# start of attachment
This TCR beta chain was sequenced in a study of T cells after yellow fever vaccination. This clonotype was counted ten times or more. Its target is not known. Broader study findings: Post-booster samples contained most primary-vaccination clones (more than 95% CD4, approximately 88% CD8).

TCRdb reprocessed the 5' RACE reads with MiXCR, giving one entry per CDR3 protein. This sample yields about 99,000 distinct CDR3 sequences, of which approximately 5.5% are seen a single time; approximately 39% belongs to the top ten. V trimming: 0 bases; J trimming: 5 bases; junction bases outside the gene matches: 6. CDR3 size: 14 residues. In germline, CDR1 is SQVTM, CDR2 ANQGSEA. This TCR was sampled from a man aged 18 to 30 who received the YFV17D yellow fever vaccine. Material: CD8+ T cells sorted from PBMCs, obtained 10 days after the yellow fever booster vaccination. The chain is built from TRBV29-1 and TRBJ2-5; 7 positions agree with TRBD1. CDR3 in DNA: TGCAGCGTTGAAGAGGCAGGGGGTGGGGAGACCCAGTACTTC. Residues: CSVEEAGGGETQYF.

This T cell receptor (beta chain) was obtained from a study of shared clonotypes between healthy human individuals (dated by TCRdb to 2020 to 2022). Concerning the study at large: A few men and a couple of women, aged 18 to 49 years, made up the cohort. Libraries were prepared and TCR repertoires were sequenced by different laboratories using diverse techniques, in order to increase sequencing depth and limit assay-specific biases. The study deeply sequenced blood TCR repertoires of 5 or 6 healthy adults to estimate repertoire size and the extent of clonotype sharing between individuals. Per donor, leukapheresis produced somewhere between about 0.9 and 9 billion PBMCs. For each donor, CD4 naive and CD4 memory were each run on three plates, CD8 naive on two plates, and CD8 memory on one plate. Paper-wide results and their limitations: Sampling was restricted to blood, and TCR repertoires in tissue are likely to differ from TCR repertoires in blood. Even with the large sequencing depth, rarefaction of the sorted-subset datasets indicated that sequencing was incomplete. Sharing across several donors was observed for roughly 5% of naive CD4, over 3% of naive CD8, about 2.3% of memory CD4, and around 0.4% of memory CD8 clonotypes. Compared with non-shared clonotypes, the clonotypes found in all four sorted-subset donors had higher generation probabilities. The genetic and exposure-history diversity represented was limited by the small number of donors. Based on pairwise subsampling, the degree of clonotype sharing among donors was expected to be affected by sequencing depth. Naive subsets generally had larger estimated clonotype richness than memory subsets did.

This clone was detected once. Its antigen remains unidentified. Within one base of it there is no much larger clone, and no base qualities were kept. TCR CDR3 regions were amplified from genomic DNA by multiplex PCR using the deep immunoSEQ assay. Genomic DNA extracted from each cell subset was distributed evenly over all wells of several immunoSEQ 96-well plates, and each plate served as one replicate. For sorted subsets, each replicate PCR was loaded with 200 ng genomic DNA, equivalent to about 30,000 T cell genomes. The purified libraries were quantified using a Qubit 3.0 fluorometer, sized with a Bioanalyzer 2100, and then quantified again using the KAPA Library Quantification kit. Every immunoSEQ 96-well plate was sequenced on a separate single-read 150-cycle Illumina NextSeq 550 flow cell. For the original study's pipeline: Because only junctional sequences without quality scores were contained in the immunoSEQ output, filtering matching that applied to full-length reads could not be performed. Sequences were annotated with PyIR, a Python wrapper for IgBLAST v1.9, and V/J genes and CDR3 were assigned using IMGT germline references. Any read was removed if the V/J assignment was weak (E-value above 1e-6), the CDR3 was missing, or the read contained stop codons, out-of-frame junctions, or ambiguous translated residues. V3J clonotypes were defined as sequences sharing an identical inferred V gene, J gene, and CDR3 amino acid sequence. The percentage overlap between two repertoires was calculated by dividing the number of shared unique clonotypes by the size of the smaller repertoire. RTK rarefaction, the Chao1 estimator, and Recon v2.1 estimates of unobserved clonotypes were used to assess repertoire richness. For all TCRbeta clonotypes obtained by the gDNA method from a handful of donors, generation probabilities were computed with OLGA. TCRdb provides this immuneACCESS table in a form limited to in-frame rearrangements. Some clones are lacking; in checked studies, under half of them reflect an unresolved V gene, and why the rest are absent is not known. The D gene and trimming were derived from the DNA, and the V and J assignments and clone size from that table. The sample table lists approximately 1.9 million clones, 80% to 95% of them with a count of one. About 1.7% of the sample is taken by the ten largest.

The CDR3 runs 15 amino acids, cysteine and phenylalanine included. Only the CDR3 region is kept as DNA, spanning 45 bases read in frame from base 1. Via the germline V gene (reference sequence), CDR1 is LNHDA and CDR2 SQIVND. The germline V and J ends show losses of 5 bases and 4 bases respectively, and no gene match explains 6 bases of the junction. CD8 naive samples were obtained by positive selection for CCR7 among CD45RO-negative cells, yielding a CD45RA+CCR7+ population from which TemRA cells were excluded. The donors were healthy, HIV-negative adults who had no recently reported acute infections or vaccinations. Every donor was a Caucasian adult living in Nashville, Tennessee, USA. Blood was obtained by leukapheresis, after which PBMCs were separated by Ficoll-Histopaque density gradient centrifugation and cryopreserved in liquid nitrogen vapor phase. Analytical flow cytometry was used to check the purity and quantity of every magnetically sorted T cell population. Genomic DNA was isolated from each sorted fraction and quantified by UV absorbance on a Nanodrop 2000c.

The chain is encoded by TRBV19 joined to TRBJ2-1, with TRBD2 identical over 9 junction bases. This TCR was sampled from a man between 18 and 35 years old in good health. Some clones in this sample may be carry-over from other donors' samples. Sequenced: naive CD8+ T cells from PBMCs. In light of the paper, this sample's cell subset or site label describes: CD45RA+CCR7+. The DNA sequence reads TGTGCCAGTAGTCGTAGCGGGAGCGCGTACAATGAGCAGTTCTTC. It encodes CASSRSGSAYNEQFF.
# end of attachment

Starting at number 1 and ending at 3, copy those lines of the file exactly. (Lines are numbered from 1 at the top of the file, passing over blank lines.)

This TCR beta chain was sequenced in a study of T cells after yellow fever vaccination. This clonotype was counted ten times or more. Its target is not known. Broader study findings: Post-booster samples contained most primary-vaccination clones (more than 95% CD4, approximately 88% CD8).

TCRdb reprocessed the 5' RACE reads with MiXCR, giving one entry per CDR3 protein. This sample yields about 99,000 distinct CDR3 sequences, of which approximately 5.5% are seen a single time; approximately 39% belongs to the top ten. V trimming: 0 bases; J trimming: 5 bases; junction bases outside the gene matches: 6. CDR3 size: 14 residues. In germline, CDR1 is SQVTM, CDR2 ANQGSEA. This TCR was sampled from a man aged 18 to 30 who received the YFV17D yellow fever vaccine. Material: CD8+ T cells sorted from PBMCs, obtained 10 days after the yellow fever booster vaccination. The chain is built from TRBV29-1 and TRBJ2-5; 7 positions agree with TRBD1. CDR3 in DNA: TGCAGCGTTGAAGAGGCAGGGGGTGGGGAGACCCAGTACTTC. Residues: CSVEEAGGGETQYF.

This T cell receptor (beta chain) was obtained from a study of shared clonotypes between healthy human individuals (dated by TCRdb to 2020 to 2022). Concerning the study at large: A few men and a couple of women, aged 18 to 49 years, made up the cohort. Libraries were prepared and TCR repertoires were sequenced by different laboratories using diverse techniques, in order to increase sequencing depth and limit assay-specific biases. The study deeply sequenced blood TCR repertoires of 5 or 6 healthy adults to estimate repertoire size and the extent of clonotype sharing between individuals. Per donor, leukapheresis produced somewhere between about 0.9 and 9 billion PBMCs. For each donor, CD4 naive and CD4 memory were each run on three plates, CD8 naive on two plates, and CD8 memory on one plate. Paper-wide results and their limitations: Sampling was restricted to blood, and TCR repertoires in tissue are likely to differ from TCR repertoires in blood. Even with the large sequencing depth, rarefaction of the sorted-subset datasets indicated that sequencing was incomplete. Sharing across several donors was observed for roughly 5% of naive CD4, over 3% of naive CD8, about 2.3% of memory CD4, and around 0.4% of memory CD8 clonotypes. Compared with non-shared clonotypes, the clonotypes found in all four sorted-subset donors had higher generation probabilities. The genetic and exposure-history diversity represented was limited by the small number of donors. Based on pairwise subsampling, the degree of clonotype sharing among donors was expected to be affected by sequencing depth. Naive subsets generally had larger estimated clonotype richness than memory subsets did.